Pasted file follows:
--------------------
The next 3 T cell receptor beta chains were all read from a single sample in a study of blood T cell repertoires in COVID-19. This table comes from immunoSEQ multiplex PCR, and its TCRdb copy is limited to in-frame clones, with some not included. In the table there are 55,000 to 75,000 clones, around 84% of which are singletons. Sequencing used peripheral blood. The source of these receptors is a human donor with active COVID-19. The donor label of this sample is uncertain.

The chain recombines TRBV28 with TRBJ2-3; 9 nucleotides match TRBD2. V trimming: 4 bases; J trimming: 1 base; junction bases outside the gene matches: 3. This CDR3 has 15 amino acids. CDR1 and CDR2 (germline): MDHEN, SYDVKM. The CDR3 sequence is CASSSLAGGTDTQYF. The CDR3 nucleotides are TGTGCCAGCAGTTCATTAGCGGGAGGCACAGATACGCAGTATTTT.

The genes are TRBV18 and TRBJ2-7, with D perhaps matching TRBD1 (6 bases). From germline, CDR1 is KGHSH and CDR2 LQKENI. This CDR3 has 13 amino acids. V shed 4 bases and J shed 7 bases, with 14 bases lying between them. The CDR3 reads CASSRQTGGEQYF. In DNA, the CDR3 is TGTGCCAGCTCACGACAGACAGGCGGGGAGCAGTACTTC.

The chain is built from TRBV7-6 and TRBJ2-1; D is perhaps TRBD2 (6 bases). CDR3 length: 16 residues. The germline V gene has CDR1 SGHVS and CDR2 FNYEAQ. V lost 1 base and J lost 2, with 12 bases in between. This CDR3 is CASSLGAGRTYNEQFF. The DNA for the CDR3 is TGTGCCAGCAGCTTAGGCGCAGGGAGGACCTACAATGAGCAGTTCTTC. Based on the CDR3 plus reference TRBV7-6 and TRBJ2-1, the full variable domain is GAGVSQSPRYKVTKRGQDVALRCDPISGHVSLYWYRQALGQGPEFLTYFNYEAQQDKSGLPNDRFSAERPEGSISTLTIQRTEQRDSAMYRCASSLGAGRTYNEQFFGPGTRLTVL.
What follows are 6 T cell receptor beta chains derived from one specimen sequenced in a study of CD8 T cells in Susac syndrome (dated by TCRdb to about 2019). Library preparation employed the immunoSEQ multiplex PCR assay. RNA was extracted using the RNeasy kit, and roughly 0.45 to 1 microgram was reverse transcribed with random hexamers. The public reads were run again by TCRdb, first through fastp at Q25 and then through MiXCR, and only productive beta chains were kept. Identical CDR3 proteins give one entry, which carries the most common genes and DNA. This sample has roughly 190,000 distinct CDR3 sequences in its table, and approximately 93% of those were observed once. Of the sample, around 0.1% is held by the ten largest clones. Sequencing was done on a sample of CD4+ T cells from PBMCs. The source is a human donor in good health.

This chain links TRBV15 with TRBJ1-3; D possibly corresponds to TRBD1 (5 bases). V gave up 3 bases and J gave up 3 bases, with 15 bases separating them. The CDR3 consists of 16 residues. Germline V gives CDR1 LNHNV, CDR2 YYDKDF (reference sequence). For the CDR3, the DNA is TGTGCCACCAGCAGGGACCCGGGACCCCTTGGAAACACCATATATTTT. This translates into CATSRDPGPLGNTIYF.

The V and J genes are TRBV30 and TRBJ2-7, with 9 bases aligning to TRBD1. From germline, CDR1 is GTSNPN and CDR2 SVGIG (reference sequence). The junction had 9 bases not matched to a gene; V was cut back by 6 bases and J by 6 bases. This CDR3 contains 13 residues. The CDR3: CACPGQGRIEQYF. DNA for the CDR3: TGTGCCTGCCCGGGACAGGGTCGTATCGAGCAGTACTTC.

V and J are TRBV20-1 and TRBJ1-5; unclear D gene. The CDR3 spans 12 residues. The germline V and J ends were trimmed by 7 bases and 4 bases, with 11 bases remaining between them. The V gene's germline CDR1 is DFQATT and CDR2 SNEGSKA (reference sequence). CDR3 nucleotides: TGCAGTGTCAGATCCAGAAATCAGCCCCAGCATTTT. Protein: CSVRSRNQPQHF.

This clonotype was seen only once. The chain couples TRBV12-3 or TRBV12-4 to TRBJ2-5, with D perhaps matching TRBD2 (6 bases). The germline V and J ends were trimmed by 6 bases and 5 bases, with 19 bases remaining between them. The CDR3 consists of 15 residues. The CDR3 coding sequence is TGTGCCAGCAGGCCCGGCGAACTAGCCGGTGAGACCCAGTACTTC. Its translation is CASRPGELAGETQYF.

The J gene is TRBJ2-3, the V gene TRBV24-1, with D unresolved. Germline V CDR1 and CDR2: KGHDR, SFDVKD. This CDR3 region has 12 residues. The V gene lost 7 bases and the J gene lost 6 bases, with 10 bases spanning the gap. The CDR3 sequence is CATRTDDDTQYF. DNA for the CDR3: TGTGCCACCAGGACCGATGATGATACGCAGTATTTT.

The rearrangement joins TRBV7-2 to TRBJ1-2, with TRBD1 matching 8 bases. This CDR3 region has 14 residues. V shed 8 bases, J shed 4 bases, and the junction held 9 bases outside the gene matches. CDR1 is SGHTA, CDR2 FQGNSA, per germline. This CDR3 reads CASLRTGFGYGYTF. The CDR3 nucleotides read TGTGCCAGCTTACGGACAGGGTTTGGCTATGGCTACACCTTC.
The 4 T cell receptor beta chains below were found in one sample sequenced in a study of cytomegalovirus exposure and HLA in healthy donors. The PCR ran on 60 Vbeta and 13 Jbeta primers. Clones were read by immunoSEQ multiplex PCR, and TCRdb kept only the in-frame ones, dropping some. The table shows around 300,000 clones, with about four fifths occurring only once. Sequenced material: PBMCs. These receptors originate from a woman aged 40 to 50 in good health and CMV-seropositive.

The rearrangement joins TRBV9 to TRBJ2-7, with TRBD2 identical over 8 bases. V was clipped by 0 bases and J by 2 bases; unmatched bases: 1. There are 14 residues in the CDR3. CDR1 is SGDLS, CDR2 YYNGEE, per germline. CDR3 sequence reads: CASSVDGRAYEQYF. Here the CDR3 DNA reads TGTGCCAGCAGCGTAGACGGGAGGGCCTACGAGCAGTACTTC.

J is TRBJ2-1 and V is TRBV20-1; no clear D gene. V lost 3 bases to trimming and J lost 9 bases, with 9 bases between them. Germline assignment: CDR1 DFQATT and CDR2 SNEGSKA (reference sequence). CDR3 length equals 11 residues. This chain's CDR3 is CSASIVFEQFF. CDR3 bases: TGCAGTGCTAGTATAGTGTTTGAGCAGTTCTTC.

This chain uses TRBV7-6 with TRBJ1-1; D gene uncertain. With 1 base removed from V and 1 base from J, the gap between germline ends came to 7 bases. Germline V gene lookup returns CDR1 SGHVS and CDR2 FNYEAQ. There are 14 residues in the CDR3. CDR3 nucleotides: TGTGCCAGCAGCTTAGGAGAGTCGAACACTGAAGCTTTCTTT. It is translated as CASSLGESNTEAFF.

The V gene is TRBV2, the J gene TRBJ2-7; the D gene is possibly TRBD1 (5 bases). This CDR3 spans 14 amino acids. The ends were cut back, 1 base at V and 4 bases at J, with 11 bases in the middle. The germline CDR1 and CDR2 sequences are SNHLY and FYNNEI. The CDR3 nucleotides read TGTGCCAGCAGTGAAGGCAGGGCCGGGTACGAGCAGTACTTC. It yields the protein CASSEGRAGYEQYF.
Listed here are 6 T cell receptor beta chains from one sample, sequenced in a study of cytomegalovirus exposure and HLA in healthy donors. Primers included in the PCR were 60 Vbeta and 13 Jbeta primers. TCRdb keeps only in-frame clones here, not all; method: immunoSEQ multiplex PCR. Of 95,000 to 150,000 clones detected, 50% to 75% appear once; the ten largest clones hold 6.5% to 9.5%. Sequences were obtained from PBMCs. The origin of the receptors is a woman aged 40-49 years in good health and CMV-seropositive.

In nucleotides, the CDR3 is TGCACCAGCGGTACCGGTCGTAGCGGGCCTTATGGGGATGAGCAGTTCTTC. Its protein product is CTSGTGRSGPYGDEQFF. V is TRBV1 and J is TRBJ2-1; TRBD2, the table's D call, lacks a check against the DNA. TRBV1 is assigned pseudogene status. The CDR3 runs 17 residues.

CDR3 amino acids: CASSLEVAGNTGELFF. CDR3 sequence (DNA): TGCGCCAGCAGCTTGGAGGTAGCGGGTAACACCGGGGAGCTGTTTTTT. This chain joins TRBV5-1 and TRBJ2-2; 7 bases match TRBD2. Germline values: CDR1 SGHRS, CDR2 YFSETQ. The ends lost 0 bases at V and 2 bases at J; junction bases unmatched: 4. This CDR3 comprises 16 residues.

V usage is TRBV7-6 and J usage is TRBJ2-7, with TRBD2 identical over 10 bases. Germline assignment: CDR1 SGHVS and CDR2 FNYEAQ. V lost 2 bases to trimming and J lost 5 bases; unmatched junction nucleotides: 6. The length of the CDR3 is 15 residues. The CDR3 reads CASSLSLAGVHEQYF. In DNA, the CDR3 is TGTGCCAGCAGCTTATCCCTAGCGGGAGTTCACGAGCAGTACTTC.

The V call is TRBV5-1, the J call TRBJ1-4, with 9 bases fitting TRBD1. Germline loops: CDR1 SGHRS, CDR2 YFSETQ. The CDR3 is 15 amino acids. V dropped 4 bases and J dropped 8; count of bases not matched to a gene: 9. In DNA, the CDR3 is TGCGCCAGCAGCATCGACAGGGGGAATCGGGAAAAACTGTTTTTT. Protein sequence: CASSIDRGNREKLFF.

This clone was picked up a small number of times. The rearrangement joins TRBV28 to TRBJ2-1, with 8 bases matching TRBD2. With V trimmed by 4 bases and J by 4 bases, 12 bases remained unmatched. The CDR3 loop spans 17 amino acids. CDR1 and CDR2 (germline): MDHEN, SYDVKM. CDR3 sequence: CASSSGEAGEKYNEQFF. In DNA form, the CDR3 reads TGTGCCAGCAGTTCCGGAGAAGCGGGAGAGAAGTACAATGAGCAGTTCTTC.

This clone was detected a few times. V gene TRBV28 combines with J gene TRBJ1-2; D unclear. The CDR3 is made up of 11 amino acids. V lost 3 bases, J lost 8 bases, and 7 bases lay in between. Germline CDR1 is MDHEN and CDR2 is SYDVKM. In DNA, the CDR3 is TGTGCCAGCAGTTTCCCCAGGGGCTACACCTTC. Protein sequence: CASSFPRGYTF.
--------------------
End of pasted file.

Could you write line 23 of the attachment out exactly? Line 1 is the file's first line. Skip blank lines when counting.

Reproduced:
This clone was detected a few times. V gene TRBV28 combines with J gene TRBJ1-2; D unclear. The CDR3 is made up of 11 amino acids. V lost 3 bases, J lost 8 bases, and 7 bases lay in between. Germline CDR1 is MDHEN and CDR2 is SYDVKM. In DNA, the CDR3 is TGTGCCAGCAGTTTCCCCAGGGGCTACACCTTC. Protein sequence: CASSFPRGYTF.